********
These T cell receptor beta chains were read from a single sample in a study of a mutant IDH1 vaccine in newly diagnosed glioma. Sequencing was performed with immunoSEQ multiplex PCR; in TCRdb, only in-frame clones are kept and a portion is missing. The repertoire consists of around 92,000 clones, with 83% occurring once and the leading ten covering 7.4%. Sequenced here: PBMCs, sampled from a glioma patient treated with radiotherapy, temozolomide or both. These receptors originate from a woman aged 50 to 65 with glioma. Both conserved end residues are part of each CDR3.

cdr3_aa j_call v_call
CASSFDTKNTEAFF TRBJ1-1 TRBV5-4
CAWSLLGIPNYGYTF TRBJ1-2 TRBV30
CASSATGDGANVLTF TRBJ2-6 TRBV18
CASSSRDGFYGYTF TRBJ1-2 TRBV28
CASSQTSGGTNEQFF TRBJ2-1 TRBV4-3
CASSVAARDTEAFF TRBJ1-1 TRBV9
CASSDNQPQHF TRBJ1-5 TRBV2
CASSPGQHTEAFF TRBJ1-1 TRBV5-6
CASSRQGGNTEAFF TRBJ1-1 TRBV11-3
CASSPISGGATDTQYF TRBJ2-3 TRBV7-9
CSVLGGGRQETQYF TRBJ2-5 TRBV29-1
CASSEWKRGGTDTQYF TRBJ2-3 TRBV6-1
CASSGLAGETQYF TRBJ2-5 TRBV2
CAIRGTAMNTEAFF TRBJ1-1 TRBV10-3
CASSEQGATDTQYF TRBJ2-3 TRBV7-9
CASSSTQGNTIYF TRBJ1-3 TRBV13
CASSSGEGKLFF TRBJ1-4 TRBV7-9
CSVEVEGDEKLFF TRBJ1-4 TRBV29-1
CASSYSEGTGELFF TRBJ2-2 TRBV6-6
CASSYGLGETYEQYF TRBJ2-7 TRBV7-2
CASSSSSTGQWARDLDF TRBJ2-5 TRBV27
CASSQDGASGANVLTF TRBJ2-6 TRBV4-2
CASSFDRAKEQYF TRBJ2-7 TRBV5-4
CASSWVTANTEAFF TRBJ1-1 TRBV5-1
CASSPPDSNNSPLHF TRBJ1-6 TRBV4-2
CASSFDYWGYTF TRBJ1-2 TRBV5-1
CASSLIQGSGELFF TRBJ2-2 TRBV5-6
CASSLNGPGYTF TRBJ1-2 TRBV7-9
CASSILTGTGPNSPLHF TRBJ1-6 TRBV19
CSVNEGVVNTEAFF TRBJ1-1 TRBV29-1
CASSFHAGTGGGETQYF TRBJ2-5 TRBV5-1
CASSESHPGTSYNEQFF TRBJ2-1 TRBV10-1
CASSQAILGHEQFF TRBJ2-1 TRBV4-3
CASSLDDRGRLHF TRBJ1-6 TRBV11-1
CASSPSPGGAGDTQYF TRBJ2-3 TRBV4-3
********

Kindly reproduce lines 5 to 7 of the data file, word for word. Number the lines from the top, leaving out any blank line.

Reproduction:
CASSATGDGANVLTF TRBJ2-6 TRBV18
CASSSRDGFYGYTF TRBJ1-2 TRBV28
CASSQTSGGTNEQFF TRBJ2-1 TRBV4-3